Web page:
After the brouhaha earlier this year, when attorneys targeted the nation’s largest telecommunications companies, including ATT, BellSouth, Verizon, MCI and Sprint (among others) for their alleged participation in the government’s warrantless wiretapping program and turning over the call records of American citizens, Digicel has distanced itself from surveillance claims. The company denied any illegal tapping of customers’ phones by the State Intelligence Agency (SIA), although it acknowledged the use of its facilities. Meanwhile, the Telecommunications Services of Trinidad and Tobago (TSTT) indicated that it will cooperate with investigations into the spying operations. Here are excerpts with a link to the full article below:
That was the essence of statements issued by both companies following comments by Prime Minister Kamla Persad-Bissessar that the two had been “commanded” to help the SIA monitor the landline and cell phone calls as well as text messages and emails of scores of public officials and private citizens.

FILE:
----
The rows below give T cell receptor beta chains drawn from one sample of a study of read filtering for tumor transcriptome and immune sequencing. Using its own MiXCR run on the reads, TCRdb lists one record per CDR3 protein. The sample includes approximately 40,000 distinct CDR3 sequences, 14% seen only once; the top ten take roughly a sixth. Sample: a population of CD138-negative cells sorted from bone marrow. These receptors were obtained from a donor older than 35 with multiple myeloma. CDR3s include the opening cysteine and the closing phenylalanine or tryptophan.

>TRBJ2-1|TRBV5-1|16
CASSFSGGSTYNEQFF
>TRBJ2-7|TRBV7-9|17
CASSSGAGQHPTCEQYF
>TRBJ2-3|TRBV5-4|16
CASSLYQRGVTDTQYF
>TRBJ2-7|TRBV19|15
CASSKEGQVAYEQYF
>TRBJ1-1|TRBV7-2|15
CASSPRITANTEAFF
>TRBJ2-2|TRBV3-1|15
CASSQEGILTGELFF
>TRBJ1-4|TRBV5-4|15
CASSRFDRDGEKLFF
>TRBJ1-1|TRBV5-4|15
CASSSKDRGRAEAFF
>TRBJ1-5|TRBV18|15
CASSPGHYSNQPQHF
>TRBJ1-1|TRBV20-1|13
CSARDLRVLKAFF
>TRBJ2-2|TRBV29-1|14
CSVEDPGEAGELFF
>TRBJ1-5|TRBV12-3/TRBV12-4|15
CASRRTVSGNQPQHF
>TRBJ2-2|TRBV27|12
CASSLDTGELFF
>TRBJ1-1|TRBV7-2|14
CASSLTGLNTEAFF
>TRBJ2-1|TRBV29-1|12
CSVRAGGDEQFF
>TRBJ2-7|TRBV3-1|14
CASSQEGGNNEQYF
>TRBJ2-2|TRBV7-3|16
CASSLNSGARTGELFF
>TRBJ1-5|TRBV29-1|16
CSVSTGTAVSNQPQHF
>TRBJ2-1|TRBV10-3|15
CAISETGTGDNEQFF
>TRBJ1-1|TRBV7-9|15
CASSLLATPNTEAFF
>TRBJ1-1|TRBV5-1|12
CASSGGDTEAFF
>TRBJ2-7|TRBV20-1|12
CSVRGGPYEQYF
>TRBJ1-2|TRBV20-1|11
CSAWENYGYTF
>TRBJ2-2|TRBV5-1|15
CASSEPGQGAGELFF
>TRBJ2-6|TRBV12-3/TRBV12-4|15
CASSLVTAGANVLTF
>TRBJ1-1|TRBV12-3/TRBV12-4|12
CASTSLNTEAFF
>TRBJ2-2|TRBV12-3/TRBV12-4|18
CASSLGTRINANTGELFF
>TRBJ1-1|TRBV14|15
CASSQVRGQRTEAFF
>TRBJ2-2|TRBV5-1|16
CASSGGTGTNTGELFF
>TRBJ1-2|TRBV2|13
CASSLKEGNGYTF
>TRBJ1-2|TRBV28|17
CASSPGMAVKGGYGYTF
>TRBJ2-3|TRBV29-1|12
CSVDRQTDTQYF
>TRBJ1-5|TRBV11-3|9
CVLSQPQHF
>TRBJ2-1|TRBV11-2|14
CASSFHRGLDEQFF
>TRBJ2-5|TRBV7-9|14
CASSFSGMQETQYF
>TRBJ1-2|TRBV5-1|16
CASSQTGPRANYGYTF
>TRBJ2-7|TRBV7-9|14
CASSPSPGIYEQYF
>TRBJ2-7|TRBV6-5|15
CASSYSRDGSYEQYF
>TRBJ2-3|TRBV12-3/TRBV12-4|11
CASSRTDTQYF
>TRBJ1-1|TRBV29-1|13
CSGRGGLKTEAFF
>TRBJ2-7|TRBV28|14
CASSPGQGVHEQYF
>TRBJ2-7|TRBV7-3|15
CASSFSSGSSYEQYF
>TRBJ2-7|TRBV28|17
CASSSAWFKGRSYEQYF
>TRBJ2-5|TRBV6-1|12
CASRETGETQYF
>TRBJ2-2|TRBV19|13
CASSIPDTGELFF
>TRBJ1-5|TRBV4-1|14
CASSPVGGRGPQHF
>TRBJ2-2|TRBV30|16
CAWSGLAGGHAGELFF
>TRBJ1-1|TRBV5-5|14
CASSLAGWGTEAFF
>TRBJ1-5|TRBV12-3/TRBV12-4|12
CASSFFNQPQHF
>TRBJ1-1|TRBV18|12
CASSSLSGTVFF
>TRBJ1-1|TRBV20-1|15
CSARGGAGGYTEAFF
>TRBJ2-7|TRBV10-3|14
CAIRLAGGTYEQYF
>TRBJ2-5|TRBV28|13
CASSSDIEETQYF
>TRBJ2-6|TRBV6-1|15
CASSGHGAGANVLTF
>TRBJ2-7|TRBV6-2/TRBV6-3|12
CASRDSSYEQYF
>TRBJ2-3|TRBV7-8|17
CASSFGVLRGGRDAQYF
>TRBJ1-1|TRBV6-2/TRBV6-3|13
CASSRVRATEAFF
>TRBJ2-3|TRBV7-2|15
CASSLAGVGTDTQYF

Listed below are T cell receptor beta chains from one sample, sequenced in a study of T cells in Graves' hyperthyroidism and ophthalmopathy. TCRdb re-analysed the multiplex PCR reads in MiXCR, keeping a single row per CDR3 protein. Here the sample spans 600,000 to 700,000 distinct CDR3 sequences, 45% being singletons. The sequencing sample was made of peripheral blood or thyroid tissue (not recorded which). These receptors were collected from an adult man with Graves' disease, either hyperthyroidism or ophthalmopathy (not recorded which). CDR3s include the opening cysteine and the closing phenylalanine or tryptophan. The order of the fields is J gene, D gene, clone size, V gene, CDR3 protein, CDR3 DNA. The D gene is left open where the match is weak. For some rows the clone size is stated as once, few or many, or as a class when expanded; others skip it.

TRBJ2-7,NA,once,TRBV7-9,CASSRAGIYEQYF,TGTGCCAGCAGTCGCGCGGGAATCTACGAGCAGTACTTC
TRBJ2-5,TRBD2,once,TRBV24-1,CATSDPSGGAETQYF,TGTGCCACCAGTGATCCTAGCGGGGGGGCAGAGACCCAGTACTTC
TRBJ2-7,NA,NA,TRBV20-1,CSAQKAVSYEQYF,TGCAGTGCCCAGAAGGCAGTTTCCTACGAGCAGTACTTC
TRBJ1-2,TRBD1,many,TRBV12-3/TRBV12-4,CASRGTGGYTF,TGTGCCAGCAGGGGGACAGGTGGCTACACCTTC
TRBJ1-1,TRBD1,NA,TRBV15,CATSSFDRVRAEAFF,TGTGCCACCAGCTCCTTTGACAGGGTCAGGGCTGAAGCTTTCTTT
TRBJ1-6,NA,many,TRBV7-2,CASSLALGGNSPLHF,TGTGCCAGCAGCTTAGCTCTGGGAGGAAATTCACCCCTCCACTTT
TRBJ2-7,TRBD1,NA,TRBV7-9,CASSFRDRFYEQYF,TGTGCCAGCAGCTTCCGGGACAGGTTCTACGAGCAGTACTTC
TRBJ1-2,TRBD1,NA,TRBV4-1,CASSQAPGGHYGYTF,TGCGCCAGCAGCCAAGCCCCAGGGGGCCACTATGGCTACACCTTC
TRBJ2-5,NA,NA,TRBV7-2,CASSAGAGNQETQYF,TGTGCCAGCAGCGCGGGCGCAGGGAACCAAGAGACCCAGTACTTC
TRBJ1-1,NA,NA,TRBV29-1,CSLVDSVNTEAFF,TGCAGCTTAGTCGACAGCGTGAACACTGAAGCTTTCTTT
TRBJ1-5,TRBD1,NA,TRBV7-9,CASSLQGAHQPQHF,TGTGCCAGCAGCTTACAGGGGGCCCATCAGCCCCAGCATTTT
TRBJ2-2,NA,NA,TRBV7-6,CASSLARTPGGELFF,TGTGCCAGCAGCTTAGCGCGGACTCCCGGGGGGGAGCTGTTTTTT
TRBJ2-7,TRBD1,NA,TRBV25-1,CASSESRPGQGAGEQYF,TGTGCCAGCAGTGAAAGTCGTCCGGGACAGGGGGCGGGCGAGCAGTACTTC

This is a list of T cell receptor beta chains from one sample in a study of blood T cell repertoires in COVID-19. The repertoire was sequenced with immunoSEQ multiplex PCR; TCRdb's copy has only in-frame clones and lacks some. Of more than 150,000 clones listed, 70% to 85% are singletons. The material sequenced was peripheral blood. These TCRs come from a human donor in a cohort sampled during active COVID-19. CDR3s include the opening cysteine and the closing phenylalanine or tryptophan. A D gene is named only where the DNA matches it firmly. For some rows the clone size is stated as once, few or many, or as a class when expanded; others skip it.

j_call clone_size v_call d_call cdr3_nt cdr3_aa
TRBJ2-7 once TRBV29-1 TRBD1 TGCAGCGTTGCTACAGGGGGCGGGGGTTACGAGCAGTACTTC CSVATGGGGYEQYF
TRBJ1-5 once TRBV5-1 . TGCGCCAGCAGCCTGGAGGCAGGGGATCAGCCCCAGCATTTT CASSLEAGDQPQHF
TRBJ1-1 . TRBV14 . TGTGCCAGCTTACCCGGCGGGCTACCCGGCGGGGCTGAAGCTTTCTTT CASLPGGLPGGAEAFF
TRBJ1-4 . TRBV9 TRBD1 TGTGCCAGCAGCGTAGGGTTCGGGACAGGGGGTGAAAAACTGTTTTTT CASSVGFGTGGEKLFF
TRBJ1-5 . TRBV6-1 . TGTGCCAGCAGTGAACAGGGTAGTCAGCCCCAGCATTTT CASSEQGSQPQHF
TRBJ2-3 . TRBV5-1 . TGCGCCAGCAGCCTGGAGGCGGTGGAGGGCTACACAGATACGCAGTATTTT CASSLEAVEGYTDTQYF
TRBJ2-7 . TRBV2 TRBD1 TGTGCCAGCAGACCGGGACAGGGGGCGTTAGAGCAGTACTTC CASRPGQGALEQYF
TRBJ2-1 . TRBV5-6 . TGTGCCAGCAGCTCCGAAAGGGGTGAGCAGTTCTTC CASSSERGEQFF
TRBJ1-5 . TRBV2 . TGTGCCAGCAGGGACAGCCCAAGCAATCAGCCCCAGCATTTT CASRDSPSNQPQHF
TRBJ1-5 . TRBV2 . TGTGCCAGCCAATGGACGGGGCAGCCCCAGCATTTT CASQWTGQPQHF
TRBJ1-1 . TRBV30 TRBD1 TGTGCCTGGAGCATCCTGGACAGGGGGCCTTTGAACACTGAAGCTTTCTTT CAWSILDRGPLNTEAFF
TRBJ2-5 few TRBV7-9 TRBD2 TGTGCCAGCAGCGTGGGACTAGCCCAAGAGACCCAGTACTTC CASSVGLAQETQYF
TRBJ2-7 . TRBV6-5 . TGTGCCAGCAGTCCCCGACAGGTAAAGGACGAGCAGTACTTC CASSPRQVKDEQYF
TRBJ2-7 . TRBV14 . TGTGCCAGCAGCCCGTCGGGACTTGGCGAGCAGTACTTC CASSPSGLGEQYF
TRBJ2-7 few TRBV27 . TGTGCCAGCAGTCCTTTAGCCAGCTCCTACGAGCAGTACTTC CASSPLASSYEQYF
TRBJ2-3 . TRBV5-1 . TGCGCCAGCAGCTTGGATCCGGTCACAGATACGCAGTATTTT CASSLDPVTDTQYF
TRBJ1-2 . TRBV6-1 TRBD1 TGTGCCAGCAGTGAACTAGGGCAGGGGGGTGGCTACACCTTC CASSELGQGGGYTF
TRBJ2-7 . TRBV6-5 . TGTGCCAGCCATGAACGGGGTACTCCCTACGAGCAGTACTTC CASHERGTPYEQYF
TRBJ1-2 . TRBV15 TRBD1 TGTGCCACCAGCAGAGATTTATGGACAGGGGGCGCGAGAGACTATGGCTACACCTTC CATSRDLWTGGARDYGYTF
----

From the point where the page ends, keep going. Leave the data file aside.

For its part, Digicel sought to reassure customers that it never monitored their accounts, neither was it aware of any details emerging from the surveillance of such by the SIA [adding that] “In addition, Digicel does not have the capacity to carry out these actions. Further, the equipment used for national surveillance was purchased and is therefore owned by the Ministry of National Security. Digicel has had no control or insights into who has been monitored. [. . .] Digicel was also assured that the equipment would be used solely for investigating issues of national security and our compliance was therefore in keeping with our licence to operate.”
Meantime, TSTT has neither denied nor confirmed that it was roped into helping the SIA monitor calls. “Following recent disclosures on the issue of wire-tapping and the decision of the Government to engage the office of the DPP to consider further enquiries, TSTT wishes to decline from making any public comment on the matter at this time,” it said.
Prime Minister Persad-Bissessar revealed last week that the SIA had been spying on parliamentarians from all parties, including her; media persons; members of the judiciary; trade unionists; and other private citizens, for about five years.
For full article, see http://www.caribbean360.com/news/trinidad_tobago_news/49660.html